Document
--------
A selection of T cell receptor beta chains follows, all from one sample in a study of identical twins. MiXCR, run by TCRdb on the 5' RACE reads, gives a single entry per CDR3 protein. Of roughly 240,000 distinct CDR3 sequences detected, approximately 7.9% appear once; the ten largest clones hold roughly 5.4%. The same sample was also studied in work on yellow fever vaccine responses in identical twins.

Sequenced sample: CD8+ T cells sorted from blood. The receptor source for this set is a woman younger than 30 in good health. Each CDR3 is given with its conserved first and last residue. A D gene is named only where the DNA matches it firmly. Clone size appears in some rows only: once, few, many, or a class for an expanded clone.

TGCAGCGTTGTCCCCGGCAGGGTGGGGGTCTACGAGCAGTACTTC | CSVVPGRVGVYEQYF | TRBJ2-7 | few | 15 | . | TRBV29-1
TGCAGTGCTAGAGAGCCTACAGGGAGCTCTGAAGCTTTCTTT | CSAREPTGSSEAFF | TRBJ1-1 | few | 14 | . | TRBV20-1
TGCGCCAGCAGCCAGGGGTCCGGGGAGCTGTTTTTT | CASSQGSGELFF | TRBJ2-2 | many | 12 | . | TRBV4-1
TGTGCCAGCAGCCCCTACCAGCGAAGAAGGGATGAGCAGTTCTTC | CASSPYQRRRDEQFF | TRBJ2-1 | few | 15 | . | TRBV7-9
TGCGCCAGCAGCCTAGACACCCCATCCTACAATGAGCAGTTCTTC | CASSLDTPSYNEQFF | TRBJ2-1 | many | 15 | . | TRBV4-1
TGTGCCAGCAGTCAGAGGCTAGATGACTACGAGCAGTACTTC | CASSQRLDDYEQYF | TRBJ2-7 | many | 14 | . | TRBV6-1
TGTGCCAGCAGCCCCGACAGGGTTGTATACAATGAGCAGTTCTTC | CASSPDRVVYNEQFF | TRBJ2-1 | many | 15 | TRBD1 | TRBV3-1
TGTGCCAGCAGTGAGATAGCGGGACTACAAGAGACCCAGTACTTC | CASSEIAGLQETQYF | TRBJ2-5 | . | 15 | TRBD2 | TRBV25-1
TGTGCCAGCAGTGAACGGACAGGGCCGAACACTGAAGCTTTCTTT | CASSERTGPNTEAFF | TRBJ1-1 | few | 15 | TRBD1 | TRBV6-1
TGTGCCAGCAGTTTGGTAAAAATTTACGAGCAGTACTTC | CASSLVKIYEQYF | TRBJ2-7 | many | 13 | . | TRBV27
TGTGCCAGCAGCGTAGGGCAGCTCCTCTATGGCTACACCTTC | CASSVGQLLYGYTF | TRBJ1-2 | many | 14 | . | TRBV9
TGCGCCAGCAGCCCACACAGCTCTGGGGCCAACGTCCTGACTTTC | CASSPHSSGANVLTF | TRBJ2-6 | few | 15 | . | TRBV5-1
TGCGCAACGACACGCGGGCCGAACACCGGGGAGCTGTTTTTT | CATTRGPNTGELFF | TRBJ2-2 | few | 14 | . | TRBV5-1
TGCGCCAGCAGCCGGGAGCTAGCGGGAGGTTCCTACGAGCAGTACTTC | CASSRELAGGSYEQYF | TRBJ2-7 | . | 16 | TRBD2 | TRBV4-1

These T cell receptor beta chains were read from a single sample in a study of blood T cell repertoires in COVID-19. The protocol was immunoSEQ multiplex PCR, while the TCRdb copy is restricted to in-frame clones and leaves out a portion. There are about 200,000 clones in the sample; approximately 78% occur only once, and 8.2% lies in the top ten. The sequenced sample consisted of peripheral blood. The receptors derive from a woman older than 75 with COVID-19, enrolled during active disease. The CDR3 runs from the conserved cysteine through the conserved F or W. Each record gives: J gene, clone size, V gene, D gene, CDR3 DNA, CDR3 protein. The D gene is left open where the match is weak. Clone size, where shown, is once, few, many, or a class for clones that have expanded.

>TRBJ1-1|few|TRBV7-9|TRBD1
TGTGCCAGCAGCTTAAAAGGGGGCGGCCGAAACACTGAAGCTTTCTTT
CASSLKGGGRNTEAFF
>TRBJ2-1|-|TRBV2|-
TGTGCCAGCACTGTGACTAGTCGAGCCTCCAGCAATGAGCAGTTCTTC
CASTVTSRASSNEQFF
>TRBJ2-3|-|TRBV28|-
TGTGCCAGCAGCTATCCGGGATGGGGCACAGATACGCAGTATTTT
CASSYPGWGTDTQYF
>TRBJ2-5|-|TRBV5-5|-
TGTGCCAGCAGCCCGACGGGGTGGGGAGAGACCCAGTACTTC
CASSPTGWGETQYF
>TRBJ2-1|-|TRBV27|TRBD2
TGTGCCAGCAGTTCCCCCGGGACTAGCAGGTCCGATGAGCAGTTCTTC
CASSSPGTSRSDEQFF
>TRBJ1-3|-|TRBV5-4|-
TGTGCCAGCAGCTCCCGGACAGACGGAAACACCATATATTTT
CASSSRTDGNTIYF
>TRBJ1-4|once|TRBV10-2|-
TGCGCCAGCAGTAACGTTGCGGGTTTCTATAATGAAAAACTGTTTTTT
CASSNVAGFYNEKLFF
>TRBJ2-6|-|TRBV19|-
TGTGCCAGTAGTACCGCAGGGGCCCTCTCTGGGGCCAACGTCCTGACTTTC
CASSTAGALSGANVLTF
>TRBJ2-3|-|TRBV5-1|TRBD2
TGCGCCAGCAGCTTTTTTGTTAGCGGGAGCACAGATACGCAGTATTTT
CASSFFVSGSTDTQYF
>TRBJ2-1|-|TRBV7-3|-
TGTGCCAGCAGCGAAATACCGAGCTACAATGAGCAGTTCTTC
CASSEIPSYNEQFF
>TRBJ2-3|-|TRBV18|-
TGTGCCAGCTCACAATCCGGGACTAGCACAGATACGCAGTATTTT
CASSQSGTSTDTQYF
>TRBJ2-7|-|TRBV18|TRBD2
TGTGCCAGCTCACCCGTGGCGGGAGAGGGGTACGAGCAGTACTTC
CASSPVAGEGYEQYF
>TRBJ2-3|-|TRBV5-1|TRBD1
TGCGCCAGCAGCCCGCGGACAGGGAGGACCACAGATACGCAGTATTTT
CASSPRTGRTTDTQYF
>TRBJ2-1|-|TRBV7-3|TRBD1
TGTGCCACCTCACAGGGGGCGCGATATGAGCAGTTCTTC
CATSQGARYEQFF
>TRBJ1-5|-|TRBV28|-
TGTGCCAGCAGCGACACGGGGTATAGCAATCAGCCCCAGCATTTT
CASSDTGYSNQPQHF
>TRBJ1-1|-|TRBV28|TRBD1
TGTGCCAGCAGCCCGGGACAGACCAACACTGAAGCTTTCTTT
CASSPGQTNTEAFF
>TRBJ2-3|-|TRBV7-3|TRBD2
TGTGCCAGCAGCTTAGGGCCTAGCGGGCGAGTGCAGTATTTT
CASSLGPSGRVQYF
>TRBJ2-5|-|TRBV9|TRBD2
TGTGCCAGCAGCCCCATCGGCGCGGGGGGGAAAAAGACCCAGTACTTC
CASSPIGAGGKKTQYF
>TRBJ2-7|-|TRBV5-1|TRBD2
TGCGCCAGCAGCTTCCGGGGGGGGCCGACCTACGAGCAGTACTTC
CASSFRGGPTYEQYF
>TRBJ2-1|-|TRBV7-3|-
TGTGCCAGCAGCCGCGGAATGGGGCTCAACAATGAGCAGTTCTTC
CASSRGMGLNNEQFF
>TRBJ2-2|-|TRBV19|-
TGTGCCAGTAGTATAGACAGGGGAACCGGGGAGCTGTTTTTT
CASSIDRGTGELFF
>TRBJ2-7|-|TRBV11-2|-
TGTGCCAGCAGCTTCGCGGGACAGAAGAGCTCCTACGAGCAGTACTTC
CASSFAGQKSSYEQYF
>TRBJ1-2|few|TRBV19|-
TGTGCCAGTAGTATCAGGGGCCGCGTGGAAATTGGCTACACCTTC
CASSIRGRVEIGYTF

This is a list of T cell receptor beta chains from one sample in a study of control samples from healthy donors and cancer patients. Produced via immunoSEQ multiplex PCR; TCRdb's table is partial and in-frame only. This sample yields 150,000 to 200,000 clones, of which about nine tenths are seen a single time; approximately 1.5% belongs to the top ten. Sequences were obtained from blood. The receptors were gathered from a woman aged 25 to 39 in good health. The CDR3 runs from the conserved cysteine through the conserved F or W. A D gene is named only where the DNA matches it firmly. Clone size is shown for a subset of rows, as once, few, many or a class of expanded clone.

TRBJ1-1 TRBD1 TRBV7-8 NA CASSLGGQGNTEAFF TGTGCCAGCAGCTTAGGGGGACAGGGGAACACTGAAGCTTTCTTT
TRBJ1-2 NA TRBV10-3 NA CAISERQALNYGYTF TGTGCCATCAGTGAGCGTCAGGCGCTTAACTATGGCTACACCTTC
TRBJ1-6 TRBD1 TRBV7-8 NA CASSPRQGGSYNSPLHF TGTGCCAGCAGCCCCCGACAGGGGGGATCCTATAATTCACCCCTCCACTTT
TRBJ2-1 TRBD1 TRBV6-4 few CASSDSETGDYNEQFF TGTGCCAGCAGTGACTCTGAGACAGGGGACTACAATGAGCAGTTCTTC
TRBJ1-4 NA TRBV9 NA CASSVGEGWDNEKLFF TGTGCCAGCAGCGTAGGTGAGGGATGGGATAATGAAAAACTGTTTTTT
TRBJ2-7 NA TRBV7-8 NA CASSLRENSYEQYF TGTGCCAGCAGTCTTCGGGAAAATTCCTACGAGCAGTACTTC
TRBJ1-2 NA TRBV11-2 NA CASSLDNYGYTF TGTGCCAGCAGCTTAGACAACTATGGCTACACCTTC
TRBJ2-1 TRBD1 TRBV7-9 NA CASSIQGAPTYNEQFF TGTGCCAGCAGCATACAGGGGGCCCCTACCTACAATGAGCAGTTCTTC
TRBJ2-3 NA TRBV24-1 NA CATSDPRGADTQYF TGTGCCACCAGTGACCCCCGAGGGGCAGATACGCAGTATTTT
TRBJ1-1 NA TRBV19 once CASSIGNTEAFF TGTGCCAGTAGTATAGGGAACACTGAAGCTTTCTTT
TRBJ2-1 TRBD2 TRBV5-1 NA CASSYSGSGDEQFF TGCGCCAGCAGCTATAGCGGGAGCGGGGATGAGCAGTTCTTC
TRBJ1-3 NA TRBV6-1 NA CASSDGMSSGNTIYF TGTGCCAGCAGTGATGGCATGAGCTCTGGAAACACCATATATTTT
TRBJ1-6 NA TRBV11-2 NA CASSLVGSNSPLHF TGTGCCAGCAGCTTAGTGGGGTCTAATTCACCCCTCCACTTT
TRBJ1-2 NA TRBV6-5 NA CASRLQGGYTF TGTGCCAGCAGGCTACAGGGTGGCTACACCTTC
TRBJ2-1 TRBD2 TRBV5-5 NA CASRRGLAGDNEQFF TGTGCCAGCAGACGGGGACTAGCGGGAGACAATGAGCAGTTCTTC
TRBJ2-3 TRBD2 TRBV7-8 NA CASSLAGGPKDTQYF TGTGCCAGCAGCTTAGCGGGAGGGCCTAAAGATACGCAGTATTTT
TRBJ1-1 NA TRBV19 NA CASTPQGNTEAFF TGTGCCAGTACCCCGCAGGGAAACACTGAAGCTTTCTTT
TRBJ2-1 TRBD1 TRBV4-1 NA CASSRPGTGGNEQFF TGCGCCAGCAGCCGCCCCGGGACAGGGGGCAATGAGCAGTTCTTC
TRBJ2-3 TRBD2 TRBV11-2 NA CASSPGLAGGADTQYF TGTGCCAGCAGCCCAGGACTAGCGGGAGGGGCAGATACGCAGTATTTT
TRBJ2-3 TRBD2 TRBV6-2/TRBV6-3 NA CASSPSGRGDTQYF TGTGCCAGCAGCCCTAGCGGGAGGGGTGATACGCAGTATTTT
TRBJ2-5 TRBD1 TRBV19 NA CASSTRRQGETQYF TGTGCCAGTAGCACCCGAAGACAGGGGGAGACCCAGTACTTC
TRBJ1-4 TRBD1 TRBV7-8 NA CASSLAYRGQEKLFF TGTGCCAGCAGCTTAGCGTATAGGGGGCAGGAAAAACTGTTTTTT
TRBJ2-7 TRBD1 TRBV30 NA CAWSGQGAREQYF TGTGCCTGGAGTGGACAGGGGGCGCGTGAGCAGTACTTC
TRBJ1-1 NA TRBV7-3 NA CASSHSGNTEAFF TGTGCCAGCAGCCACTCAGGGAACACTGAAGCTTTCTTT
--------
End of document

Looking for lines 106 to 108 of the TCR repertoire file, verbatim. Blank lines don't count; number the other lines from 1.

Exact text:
TRBJ2-3 TRBD2 TRBV11-2 NA CASSPGLAGGADTQYF TGTGCCAGCAGCCCAGGACTAGCGGGAGGGGCAGATACGCAGTATTTT
TRBJ2-3 TRBD2 TRBV6-2/TRBV6-3 NA CASSPSGRGDTQYF TGTGCCAGCAGCCCTAGCGGGAGGGGTGATACGCAGTATTTT
TRBJ2-5 TRBD1 TRBV19 NA CASSTRRQGETQYF TGTGCCAGTAGCACCCGAAGACAGGGGGAGACCCAGTACTTC